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April 29, 2019

Spurred by e-commerce, Bradley Airport sees spike, significant growth potential in freight business

Photo | Contributed
Photo | Contributed
Photo | Contributed
Photo | HBJ File
Photo | Contributed UPS started shipping out of Bradley Airport in 1987 and moved from an airplane hangar to its current UPS Bradley Air Hub facility in 1997.

The freight industry is taking off at Bradley International Airport.

Package-delivery and other supply-chain companies operating out of Bradley handled 281 million pounds of freight and mail shipped in and out of the airport last year, a 16.4-percent increase vs. 2017, according to Kevin Dillon, executive director of the Connecticut Airport Authority, which oversees Bradley.

Those companies include shipping giants FedEx, UPS and DHL, as well as smaller businesses and airliners that carry cargo for shipping in addition to transporting passengers. Last July, Pinnacle Logistics, which ships packages for Amazon, began operating in 394,000 square feet of space at the airport, contributing to the spike in cargo handled by freight companies.

That also helped pad Bradley's bottom line. The airport, which receives rental and landing fees from freight carriers operating on its grounds, recorded $9.2 million in cargo-related revenue last calendar year.

By comparison, it earned only $2.9 million in fiscal 2017, which ran from July 1, 2016 to June 30, 2017.

The growth in the freight and logistics industries — including trucking and warehousing — at and near Bradley dovetails with the continued rise of e-commerce, which relies on planes, trucks and other modes of transportation to move online-purchased goods from the manufacturer and/or retailer to the end customer.

U.S. Census data show U.S. e-commerce sales totaled $132.8 billion in 2018's fourth quarter, nearly twice the amount spent during the same period five years earlier.

“I see a real opportunity for us to grow freight handling on a regional basis,” Dillon said.

Dillon said he attributes much of the 2018 boost in freight at Bradley to Pinnacle — which employs about 200 people at the airport — and he's expecting an even larger increase in 2019, since last year's numbers only reflect about five months of Pinnacle's operations there.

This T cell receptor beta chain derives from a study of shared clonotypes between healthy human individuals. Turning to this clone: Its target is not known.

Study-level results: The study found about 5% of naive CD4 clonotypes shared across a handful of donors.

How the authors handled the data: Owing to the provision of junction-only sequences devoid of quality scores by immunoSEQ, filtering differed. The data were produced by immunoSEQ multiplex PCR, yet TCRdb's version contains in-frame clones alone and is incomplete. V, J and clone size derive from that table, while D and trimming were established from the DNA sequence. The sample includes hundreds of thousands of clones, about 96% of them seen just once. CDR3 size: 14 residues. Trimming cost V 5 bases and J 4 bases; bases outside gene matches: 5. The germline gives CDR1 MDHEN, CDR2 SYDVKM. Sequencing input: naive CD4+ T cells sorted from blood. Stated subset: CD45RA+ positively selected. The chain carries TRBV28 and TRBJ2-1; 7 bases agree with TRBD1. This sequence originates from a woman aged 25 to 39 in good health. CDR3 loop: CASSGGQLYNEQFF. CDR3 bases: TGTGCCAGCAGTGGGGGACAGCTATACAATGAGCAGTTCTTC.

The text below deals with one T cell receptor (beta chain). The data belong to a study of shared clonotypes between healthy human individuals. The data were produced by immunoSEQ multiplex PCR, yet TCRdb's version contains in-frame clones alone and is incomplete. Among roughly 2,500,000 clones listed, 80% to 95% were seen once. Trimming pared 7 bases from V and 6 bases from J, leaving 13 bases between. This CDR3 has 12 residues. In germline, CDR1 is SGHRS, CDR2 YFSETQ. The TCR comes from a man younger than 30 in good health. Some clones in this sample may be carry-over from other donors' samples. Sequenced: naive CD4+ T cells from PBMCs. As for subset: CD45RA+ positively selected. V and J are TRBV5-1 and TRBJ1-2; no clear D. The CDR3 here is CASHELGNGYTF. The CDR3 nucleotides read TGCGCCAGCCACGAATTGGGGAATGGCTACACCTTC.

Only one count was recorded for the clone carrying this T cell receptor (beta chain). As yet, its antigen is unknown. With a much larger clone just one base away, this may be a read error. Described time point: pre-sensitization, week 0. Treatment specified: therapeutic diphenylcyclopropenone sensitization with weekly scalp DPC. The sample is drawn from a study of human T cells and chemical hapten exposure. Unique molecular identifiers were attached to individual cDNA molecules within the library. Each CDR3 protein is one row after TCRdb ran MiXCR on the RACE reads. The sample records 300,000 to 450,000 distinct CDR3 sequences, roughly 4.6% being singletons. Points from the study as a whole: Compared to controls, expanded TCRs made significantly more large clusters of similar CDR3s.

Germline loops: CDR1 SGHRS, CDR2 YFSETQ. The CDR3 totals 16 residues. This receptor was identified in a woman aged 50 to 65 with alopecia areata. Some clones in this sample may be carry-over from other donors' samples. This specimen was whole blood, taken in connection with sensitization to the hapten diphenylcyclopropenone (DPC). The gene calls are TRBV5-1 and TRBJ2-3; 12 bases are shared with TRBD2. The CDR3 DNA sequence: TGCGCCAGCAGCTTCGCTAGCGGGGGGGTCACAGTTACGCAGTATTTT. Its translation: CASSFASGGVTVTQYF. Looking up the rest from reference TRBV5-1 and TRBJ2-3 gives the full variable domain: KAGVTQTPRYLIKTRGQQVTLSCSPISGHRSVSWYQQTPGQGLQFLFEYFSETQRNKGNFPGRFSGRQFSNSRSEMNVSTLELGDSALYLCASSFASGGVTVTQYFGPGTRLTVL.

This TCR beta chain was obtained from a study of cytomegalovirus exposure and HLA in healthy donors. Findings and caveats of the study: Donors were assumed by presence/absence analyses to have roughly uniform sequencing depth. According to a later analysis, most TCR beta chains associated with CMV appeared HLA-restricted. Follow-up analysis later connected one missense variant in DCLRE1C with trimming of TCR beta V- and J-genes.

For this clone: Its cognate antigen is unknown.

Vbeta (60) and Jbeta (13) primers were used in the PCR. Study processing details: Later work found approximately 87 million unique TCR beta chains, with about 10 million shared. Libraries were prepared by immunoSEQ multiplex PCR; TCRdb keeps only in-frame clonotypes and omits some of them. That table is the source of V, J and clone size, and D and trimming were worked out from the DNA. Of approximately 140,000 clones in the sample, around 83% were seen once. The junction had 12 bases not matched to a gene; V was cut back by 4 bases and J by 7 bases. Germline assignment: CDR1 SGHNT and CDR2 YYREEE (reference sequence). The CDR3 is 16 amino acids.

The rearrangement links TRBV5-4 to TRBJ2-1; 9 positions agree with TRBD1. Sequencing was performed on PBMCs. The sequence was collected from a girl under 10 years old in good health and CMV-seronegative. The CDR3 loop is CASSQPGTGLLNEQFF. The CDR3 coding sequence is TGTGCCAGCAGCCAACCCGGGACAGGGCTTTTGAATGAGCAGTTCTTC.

Dallas-based Pinnacle Logistics moved to Windsor Locks after closing its warehouse operation at the Quonset Business Park and T.F. Green Airport in Rhode Island. The company has kept a low profile since starting its local operations here and declined to comment for this story.

But Dillon said he thinks Pinnacle relocated to Bradley because it's the better option logistically, as the airport is geographically central to New England, and has access to Interstates 84 and 91, which T.F. Green lacks.

In its five-year lease with Pinnacle, the Airport Authority waived all fees in the first year, but will charge just over $1.2 million in rent for building and ramp space in year two. Those fees rise slightly to as high as $1.3 million.

The so-called Bradley Airport Development Zone, which encompasses the towns of East Granby, Suffield, Windsor and Windsor Locks, has also benefited from the rise in e-commerce as more logistics companies and online retailers want to be closer to the airport, as well as major highways near it.

Businesses that set up shop within that zone are eligible for tax breaks if they acquire an idle facility, or construct or renovate one, and use it for specific purposes like warehousing and motor freight distribution, according to the Bradley Development League.

Several distribution hubs have popped up in the development zone over the years, including Amazon's fulfillment center, which opened in Windsor in 2015. Windsor also landed drugstore chain Walgreens' 700,000-square-foot, $175 million distribution center in 2009 and Dollar Tree's 1-million-square-foot distribution center in 2013.

Meantime, long before the e-commerce boom, UPS started shipping out of Bradley in 1987 and moved from an airplane hangar to its current UPS Bradley Air Hub facility in 1997. It employs 325 workers who handle about 60,000 inbound and outbound packages per day, a UPS spokesperson said.